Topped with three floors of medical tenancies, including the Christchurch Clinical Studies Trust on the top floor, the building covers a total of some 6700 square metres. Much like the top of the range vehicles are right at home in the new surroundings, the exceptional space of the new Archibalds Porsche showroom is right at home in the rebuilding city. After all, what better fit than a world-leading marquee in a world-leading CBD?
Growing from rugged wagon to mid-sized SUV, the Subaru Forester has become a firm favourite with families and adrenalin junkies alike. What made the Forester unique in this ever-growing segment is that it can handle the rough stuff, and handle it well. For 2019, we have a new Forester gracing our roads and it’s good, very good.
At first glance the new car is barely distinguishable from the model it replaces. Take a second look however and you notice a more chiselled front and re-designed rear light cluster, providing a sharp no-nonsense look. Subaru’s styling gurus have always given us form and function and the Forester is no exception. The 2019 Forester comes in three variants – sport, sport plus and premium. The new car is 28mm longer than before inside, so there is more room to slob out and taller folk have more head room too.
Under the bonnet is a 2.5-litre four-cylinder naturally aspirated boxer engine (136kW/239Nm), mated to an upgraded seven-speed SLT automatic transmission, which happens to be miles better than the outgoing model. All models get an upgraded version of Subaru’s proven all-wheel-drive system with X-Mode. This allows you to choose between drive modes like normal, light snow/dirt, and deep snow/mud. In terms of tech, the Forester has you covered. Its Driver Monitoring System with Facial Recognition detects when the driver is not concentrating or feeling a bit under the weather and will provide an audible ‘wake up.’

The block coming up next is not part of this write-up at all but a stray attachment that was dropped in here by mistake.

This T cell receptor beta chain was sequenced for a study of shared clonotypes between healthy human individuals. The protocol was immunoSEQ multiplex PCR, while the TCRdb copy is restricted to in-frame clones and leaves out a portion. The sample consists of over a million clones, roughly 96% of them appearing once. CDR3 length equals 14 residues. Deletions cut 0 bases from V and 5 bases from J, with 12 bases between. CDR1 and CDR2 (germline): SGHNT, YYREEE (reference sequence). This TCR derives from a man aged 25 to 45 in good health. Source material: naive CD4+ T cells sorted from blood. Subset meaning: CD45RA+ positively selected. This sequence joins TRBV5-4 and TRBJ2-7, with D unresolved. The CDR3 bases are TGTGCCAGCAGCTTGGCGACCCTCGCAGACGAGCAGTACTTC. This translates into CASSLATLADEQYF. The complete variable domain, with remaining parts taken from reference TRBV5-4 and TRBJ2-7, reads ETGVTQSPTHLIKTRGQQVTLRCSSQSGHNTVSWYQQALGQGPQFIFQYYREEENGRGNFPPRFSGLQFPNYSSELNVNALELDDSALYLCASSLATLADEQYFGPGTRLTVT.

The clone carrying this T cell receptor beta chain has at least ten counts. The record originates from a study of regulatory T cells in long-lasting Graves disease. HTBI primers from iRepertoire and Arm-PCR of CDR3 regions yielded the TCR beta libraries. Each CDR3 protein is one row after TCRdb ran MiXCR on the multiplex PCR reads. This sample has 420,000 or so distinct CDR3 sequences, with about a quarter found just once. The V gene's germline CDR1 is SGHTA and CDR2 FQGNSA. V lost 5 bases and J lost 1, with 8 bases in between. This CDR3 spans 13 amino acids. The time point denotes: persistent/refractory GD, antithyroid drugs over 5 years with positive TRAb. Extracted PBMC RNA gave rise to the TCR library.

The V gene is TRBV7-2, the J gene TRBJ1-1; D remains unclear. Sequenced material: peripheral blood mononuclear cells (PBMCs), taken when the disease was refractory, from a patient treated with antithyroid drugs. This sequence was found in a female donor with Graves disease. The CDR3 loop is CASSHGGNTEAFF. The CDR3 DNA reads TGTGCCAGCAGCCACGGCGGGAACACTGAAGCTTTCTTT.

IT CAN HANDLE THE ROUGH STUFF AND HANDLE IT WELL.
Subaru’s Eyesight active safety system also makes an appearance with adaptive cruise control, lane departure warning, pre-collision braking, lane keep assist and pre-collision warning. All this kit is standard across the range, along with Apple CarPlay/Android Auto, reversing camera, tyre pressure monitoring, Bluetooth and dual zone climate control. In the back, the Forester contains 520L of boot space which expands to 1060L with the rear seats folded flat. Rear passenger entry and exit is also improved by rear doors which open at an almost 45-degree angle, making loading up with valuables and wee ones a breeze.
On the move the Forester is comfortable and refined. Plus, with 220mm of ground clearance and 18-inch alloys (17-inch with the sport model), you would be hard-pressed to find a better riding SUV. The boxer engine pulls exceptionally well and the all-wheel-drive system never puts a foot wrong. Leave the asphalt and the Forester is unlike any other mid-range SUV. With X-Mode on tap, we were able to power through the rough stuff with ease.
After a week with its company, we can safely say Subaru’s most popular model is showing no signs of slowing down, and with prices starting at $39,990 for the entry level sport and top out at $47,490 for the flagship premium, the new Forester represents astonishing value. In other words, the 2019 Subaru Forester is the new top dog.